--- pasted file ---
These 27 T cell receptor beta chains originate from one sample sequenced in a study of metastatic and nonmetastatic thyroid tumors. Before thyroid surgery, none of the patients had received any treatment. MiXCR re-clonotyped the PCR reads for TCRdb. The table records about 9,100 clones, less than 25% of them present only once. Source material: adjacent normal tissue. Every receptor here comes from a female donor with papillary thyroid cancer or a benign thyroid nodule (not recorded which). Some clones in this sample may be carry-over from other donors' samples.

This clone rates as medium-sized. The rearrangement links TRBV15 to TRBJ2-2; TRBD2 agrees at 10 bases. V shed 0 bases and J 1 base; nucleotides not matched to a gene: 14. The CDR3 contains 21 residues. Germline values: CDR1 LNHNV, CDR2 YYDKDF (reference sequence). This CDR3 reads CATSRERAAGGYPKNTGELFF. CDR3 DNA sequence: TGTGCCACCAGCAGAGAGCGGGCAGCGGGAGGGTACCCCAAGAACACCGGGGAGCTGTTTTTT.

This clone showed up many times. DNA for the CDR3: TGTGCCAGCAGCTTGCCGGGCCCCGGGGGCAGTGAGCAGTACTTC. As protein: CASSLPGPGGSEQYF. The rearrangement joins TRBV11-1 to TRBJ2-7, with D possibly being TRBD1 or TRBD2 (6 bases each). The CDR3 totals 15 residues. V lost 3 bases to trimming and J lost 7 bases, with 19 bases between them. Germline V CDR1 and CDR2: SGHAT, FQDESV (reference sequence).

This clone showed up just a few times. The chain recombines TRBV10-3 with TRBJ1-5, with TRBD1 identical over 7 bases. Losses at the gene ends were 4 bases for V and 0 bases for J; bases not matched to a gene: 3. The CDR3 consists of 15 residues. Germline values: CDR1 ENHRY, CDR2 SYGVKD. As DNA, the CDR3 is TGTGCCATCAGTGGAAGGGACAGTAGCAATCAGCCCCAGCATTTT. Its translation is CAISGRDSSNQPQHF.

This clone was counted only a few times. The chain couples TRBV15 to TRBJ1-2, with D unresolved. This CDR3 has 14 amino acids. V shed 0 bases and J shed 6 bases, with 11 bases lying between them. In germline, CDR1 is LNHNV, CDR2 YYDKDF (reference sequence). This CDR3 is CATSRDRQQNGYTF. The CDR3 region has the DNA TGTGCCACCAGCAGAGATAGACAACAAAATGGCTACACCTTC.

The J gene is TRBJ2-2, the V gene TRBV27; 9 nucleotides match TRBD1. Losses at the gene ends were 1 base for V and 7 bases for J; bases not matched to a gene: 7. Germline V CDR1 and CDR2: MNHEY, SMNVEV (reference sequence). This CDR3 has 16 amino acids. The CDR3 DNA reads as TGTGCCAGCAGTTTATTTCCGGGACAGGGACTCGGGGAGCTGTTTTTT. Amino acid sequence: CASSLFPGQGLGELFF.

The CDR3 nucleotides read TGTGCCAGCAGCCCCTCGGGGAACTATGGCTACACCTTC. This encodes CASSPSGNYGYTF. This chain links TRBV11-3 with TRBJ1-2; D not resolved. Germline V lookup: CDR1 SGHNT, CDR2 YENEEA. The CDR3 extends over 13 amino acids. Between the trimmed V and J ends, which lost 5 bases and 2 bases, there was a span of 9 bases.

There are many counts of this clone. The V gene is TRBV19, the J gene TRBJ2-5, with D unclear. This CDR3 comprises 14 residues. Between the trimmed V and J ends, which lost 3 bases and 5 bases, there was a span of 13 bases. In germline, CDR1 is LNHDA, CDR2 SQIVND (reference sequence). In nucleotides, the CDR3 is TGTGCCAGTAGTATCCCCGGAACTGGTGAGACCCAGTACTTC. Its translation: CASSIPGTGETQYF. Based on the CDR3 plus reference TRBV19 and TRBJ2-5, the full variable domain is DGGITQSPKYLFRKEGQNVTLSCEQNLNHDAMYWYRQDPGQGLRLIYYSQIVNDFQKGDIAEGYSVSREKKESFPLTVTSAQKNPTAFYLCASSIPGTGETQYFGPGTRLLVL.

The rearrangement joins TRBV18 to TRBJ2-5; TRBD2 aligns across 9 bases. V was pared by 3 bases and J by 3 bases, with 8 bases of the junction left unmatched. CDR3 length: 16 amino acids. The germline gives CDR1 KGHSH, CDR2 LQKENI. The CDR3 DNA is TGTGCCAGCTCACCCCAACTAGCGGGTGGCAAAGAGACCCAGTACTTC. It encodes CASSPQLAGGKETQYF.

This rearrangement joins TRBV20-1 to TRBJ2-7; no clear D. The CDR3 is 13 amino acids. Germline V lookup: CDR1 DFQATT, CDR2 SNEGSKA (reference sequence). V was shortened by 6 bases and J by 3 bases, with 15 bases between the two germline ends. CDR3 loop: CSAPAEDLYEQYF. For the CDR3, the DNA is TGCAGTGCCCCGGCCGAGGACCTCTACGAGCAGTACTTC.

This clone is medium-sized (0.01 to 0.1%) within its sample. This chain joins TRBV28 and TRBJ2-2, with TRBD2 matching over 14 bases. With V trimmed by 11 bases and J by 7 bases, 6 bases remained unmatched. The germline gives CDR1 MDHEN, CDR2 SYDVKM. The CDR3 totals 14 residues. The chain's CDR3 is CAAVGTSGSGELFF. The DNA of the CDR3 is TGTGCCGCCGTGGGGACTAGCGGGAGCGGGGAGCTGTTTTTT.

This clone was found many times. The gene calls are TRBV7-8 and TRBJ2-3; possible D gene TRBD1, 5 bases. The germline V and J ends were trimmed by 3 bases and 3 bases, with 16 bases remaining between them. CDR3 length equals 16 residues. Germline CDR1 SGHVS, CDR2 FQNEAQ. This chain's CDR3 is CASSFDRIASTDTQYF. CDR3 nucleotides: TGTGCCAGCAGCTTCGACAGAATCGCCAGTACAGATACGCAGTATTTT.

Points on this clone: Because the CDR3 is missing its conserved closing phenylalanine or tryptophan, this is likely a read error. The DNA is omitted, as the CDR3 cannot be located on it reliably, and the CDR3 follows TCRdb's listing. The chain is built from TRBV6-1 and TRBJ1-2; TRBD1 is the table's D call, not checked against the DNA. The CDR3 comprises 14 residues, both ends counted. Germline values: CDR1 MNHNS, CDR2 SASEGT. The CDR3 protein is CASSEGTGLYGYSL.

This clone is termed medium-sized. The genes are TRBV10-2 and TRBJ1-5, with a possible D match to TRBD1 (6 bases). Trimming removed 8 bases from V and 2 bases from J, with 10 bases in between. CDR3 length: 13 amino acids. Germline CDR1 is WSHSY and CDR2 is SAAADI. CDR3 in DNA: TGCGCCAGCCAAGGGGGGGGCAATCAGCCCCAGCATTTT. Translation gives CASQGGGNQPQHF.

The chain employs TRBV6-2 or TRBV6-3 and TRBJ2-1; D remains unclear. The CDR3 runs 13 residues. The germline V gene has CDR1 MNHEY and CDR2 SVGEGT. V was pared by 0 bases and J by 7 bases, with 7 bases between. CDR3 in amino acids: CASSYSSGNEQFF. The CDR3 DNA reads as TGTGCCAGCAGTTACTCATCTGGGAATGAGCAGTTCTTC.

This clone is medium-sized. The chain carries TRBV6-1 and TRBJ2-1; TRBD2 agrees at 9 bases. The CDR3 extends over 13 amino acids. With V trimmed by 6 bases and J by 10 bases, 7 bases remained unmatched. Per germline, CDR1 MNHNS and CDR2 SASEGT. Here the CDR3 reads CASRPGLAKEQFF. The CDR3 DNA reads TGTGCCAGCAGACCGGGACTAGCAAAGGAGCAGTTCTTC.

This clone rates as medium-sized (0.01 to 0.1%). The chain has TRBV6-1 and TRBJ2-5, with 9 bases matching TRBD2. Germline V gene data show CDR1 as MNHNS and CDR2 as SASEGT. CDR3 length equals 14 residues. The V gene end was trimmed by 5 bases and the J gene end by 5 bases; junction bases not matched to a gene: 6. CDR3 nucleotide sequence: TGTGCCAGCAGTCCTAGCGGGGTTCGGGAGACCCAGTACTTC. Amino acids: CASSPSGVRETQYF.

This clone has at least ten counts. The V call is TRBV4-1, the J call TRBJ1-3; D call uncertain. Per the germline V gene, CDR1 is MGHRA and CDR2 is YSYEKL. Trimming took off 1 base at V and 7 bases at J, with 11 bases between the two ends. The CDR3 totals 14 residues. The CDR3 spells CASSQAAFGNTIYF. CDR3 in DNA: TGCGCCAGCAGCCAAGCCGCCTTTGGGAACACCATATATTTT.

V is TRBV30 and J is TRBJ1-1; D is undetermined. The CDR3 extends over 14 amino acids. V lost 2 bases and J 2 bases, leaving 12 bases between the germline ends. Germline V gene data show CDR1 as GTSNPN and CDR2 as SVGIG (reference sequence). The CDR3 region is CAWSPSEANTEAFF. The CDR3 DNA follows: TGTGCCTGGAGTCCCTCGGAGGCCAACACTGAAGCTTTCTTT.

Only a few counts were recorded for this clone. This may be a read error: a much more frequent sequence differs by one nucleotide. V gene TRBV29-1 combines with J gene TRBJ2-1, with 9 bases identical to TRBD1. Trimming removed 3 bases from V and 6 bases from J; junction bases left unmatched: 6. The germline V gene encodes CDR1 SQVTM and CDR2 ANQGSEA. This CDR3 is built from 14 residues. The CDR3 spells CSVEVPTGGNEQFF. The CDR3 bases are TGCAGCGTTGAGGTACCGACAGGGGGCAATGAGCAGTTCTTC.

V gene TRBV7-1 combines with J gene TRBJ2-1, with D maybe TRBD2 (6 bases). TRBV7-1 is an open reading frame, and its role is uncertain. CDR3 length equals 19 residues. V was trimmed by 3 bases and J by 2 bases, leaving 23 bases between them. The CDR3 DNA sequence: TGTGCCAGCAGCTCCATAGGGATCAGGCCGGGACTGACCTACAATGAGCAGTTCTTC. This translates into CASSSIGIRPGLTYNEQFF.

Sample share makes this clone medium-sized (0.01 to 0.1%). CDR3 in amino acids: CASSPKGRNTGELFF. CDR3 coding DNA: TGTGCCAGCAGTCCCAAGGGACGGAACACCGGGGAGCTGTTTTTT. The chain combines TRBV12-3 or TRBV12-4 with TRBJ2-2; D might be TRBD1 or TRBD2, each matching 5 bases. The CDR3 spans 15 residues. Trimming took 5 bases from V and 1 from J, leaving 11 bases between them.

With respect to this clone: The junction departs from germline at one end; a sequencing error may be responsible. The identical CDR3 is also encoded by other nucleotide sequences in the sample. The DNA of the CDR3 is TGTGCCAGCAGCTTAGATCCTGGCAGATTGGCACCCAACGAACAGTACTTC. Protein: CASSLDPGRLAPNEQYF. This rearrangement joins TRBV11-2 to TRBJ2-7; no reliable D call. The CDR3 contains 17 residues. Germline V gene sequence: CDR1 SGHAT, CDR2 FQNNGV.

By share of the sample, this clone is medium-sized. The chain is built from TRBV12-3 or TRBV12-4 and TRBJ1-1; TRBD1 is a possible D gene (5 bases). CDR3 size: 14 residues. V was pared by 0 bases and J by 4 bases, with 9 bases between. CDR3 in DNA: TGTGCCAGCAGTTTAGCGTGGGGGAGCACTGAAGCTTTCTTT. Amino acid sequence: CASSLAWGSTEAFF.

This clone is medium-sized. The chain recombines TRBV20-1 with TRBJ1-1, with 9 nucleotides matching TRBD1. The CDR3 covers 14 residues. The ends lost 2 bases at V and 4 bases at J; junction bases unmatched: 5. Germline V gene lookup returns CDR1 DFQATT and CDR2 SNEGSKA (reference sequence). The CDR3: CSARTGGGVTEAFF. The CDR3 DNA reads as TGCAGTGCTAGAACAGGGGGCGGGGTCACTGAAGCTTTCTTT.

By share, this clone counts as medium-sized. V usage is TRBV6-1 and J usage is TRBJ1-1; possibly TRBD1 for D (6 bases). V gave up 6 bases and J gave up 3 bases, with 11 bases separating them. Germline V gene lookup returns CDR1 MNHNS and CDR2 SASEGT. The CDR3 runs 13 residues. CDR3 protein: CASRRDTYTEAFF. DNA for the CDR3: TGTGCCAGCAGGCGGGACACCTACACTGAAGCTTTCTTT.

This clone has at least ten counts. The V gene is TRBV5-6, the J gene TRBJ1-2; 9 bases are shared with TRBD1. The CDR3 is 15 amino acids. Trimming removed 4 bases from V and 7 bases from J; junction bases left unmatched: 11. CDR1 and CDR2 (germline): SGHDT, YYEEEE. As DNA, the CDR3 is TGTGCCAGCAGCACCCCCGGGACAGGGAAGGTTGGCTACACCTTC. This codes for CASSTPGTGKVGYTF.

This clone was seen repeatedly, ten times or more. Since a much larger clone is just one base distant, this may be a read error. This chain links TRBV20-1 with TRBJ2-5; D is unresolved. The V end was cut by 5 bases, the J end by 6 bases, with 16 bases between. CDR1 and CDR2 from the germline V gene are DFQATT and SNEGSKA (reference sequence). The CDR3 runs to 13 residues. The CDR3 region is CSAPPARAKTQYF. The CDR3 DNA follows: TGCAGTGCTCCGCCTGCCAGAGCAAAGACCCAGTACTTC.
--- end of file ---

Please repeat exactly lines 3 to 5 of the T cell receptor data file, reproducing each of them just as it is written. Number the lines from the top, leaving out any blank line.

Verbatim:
This clone showed up many times. DNA for the CDR3: TGTGCCAGCAGCTTGCCGGGCCCCGGGGGCAGTGAGCAGTACTTC. As protein: CASSLPGPGGSEQYF. The rearrangement joins TRBV11-1 to TRBJ2-7, with D possibly being TRBD1 or TRBD2 (6 bases each). The CDR3 totals 15 residues. V lost 3 bases to trimming and J lost 7 bases, with 19 bases between them. Germline V CDR1 and CDR2: SGHAT, FQDESV (reference sequence).

This clone showed up just a few times. The chain recombines TRBV10-3 with TRBJ1-5, with TRBD1 identical over 7 bases. Losses at the gene ends were 4 bases for V and 0 bases for J; bases not matched to a gene: 3. The CDR3 consists of 15 residues. Germline values: CDR1 ENHRY, CDR2 SYGVKD. As DNA, the CDR3 is TGTGCCATCAGTGGAAGGGACAGTAGCAATCAGCCCCAGCATTTT. Its translation is CAISGRDSSNQPQHF.

This clone was counted only a few times. The chain couples TRBV15 to TRBJ1-2, with D unresolved. This CDR3 has 14 amino acids. V shed 0 bases and J shed 6 bases, with 11 bases lying between them. In germline, CDR1 is LNHNV, CDR2 YYDKDF (reference sequence). This CDR3 is CATSRDRQQNGYTF. The CDR3 region has the DNA TGTGCCACCAGCAGAGATAGACAACAAAATGGCTACACCTTC.